Nurse: “Hi. I sent down some labs at 3:45, and I haven’t seen results, so I was wondering what’s happened.”

    Me: “I’m sorry about that. Let me see if I can see what happened. What patient and what labs did you send?”

    (She lists off some labs, one of which is EXTREMELY time sensitive. Because of that, they are always run immediately after arriving in the lab. I search around the lab for a bit before realizing that the samples are not in our computer system.)

    Me: “I am sorry. It seems that we haven’t received those samples yet.”

    Nurse: “Well, I sent them a long time ago.”

    Me: “Let me go check something.”

    (I go talk to our lab assistant who logs samples into the computer as soon as they arrive. She has not seen any samples for this patient.)

    Me: “Nope. They haven’t gotten here. Most likely, they didn’t make it out of the tubes before the power went down. So, we will get them when the power comes back but as one of them has a fifteen-minute expiration, that one will need to be redrawn.”

    Nurse: “This is ridiculous. I put it in the tubes. I saw them go up into the tube system.”

    Me: “I’m not arguing that they didn’t go into the tubes. I’m just saying they didn’t come out.”

    Nurse: “I need results.”

    Me: “I understand that. But the samples are in the tubes. And the tubes are much too small for me to climb into to retrieve the samples. We’ll get them when power is returned, however we are going to need a new [time-sensitive test].”

    Nurse: *huffs* “Well, I’ll get you some new ones. But this is ridiculous.”

    (I feel for her, and for the patient that will have to be redrawn, but know that it was probably her fault for cutting it too close to the time that the tubes would turn off and she hoped that they’d make in time so she didn’t have to walk to the lab with them. Sure enough, when the tubes come back on the samples pop out. Interestingly enough, the samples are labeled as being drawn at 0350, not the 0345 that she claimed, which means that either she was forward timing the samples to get them an extra five minutes on the time sensitive ones (which is STRICTLY against protocol), or she put the samples in the tubes AFTER engineering had warned her not to. At about 5:35 she calls back.)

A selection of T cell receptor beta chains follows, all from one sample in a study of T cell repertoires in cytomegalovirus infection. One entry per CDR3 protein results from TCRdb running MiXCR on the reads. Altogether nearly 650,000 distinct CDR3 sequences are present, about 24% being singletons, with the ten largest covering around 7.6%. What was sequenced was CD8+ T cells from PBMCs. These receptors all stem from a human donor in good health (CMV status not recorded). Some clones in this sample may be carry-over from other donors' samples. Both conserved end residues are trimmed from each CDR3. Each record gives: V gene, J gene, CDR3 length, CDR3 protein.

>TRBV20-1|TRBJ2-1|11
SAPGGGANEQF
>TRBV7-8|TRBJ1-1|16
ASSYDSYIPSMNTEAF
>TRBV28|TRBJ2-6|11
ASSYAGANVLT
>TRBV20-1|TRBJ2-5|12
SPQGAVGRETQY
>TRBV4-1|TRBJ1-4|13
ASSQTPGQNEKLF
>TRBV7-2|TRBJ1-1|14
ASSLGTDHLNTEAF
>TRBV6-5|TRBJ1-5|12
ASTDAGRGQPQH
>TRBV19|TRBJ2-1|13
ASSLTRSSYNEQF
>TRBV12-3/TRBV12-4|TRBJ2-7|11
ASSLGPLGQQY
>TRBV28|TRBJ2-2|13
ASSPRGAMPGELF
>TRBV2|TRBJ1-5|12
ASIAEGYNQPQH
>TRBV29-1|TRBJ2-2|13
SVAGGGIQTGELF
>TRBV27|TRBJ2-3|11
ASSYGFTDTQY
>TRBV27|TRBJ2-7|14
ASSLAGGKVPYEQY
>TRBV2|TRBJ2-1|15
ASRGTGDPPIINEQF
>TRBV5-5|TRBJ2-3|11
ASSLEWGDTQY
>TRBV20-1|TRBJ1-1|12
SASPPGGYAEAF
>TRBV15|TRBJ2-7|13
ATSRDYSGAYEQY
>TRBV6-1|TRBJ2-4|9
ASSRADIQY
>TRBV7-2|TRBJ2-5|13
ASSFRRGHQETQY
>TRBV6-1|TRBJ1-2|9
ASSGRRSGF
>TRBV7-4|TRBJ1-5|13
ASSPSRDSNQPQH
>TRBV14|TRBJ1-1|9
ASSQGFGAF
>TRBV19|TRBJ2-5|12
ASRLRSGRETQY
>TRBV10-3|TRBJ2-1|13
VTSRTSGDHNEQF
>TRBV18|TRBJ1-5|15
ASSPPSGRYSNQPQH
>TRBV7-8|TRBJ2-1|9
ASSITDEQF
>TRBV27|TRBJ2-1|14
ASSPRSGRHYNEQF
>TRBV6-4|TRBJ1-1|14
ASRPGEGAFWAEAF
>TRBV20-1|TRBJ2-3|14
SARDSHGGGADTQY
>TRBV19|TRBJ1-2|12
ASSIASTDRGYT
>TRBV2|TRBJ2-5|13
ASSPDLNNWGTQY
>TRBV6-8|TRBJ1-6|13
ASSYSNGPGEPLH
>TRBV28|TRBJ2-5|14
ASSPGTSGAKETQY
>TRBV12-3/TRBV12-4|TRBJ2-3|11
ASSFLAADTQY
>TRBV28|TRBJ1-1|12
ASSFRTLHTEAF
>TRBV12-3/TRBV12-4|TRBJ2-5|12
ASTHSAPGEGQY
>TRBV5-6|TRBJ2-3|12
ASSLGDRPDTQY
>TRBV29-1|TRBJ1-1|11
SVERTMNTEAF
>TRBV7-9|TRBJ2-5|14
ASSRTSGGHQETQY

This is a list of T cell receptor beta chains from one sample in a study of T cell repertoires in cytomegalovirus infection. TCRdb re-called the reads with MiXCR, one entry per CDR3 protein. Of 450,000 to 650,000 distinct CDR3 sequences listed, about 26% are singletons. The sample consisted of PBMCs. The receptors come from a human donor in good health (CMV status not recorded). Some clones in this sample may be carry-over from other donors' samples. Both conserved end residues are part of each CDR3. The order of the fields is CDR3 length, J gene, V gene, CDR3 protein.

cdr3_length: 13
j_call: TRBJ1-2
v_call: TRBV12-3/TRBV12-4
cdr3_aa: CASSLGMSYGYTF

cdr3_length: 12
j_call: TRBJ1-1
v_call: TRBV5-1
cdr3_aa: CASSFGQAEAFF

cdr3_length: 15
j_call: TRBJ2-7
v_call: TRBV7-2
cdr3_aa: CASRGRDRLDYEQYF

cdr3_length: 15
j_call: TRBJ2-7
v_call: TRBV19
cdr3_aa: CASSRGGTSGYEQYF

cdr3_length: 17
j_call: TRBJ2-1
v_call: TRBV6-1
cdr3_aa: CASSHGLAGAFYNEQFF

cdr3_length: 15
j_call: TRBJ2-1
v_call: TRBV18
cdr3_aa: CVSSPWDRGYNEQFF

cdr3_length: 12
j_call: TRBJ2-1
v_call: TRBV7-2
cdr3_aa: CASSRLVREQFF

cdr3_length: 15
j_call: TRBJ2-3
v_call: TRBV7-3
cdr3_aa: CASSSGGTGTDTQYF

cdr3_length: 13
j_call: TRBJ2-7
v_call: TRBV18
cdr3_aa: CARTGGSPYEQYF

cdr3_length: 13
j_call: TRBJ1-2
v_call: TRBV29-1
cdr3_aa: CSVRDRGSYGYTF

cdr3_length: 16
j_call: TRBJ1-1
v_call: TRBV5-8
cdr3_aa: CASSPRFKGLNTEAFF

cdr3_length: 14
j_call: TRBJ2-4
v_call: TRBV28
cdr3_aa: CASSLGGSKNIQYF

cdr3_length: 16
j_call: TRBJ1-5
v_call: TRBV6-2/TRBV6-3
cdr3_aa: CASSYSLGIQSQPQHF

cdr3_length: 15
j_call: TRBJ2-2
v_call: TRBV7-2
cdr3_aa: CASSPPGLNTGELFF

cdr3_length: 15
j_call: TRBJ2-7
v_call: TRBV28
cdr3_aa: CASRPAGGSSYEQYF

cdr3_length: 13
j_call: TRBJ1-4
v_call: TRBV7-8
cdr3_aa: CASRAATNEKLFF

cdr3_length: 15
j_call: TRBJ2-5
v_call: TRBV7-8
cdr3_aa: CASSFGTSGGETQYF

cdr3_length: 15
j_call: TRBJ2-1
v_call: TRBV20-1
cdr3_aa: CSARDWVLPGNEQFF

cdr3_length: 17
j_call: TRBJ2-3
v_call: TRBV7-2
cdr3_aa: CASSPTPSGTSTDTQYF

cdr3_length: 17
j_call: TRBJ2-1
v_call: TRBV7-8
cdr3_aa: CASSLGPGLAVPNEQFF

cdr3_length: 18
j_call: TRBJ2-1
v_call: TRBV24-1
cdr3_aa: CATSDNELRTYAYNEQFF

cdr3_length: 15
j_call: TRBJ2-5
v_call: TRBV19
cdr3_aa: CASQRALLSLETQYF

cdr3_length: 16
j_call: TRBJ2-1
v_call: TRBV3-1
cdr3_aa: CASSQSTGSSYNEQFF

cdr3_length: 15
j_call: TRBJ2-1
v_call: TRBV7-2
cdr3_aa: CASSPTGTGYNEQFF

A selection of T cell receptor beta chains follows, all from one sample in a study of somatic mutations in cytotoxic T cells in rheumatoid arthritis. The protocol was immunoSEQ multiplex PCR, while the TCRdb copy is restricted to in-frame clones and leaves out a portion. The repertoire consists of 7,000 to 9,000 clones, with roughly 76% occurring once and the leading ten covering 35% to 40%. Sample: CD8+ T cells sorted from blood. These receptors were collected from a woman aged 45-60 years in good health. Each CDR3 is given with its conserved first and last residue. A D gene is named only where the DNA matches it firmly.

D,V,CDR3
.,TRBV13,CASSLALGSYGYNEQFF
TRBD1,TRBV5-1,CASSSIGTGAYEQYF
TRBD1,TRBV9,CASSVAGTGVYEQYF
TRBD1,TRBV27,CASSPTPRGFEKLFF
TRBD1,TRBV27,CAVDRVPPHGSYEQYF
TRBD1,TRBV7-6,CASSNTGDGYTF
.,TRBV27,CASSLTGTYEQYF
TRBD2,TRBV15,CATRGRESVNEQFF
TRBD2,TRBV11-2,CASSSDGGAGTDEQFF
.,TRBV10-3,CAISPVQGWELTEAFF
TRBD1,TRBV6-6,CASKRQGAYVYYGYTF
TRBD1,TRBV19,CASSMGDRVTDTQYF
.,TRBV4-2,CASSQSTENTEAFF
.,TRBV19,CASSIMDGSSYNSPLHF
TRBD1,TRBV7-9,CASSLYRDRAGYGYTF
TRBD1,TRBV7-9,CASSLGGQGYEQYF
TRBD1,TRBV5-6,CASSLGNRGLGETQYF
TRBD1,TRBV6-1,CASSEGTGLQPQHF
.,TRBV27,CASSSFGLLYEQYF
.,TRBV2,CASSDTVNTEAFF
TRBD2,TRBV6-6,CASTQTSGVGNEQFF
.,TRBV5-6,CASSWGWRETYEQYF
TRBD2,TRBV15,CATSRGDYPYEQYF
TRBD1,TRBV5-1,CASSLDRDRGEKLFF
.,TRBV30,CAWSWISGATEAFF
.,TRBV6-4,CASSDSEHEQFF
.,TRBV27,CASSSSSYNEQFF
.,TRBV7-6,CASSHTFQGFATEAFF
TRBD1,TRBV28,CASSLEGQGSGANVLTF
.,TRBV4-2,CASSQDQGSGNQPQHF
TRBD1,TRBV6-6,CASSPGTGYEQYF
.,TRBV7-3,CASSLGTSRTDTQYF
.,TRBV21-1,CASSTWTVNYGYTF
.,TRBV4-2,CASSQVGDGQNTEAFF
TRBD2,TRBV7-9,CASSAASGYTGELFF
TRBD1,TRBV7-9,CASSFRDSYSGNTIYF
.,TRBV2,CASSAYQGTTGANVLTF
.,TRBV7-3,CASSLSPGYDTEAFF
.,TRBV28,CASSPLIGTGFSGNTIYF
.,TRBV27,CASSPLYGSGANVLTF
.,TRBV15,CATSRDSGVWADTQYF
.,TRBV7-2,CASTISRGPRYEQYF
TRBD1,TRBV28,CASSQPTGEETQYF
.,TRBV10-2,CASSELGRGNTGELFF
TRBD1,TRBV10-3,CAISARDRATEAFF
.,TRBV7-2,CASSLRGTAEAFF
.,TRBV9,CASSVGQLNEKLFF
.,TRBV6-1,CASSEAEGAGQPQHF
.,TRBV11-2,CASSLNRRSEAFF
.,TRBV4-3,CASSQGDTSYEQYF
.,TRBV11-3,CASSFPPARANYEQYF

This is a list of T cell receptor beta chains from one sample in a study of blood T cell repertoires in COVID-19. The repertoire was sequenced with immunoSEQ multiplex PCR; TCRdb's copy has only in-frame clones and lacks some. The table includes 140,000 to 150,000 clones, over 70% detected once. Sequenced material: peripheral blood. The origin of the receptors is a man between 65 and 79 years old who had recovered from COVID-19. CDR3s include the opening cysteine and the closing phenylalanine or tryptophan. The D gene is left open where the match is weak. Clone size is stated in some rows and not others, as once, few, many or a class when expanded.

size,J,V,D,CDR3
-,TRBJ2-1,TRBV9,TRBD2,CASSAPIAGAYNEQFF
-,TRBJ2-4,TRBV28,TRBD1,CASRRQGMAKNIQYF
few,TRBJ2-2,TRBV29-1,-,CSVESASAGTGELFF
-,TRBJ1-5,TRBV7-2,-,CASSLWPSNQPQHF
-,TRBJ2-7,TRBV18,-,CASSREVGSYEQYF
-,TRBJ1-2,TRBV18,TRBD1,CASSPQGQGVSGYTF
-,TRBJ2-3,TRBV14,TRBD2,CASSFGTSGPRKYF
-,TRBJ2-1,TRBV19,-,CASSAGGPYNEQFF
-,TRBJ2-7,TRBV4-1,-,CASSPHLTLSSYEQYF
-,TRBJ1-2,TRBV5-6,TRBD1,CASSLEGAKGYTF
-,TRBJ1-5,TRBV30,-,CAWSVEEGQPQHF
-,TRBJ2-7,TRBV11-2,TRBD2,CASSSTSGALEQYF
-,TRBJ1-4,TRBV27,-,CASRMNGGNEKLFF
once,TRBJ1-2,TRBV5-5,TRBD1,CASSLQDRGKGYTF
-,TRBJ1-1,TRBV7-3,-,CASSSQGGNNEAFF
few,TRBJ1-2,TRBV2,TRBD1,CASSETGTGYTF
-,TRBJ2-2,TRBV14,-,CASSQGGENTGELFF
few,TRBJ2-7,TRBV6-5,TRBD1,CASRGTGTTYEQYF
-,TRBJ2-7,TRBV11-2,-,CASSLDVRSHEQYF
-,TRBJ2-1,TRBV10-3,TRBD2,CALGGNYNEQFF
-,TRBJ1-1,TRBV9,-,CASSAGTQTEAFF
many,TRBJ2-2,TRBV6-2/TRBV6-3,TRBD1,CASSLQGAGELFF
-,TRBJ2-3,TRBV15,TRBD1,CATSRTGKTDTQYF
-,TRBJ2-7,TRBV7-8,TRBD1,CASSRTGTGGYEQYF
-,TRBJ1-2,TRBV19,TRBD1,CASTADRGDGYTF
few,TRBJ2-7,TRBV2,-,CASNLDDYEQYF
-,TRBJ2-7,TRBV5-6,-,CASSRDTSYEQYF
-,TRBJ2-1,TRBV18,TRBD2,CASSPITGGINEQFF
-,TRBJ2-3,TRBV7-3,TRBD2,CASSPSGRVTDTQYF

Nurse: “I still don’t have results.”

    (I frantically look around for the redraw, and realize with horror that we haven’t gotten those ones either.)

    Me: “I’m sorry, I don’t have them yet.”

    Nurse: “This is ridiculous! I don’t understand how you only lose MY samples. You are all against me. That girl who sounded like she has four more years in high school told me that the first ones got lost.”

    Me: “It was me who talked to you the first time, and though I know I sound young, I’ve been out of college for two years, thank you. And, they were not lost, they were simply in the tubes because they’d been put in there too late. I understand your frustration. I really do. However, I don’t understand how I am expected to give you results on a sample that I DO NOT HAVE.”

    Nurse: “You have a vendetta against me.” *I don’t even know her*

    Me: “I understand your frustration. But I don’t understand what you want me to do about this.”

    Nurse: “All right, I’ll redraw them again, but I’m walking them down this time.”

    Me: “That sounds like a good idea.”

    (Two minutes after this conversation, we receive the second set of samples, which are labeled 0500, but we still need a new one of the time sensitive ones. After this is all resolved, our lab assistant points out an important point.)

    Lab Assistant: “Wait. If she didn’t know that the samples were put in the tubes too late, then why did she redraw at 0500 when she hadn’t talked to you the first time until 0515? She back-timed them to make it seem like she had been waiting longer than she had!”

    (The next day, after the nurse complained to the lab manager, the lab manager asked me to relate the incident. The lab assistant is again there. When I said that finally the nurse decided to just walk the samples there, the lab assistant chimed in that she hadn’t. She had tubed them the third time as well.)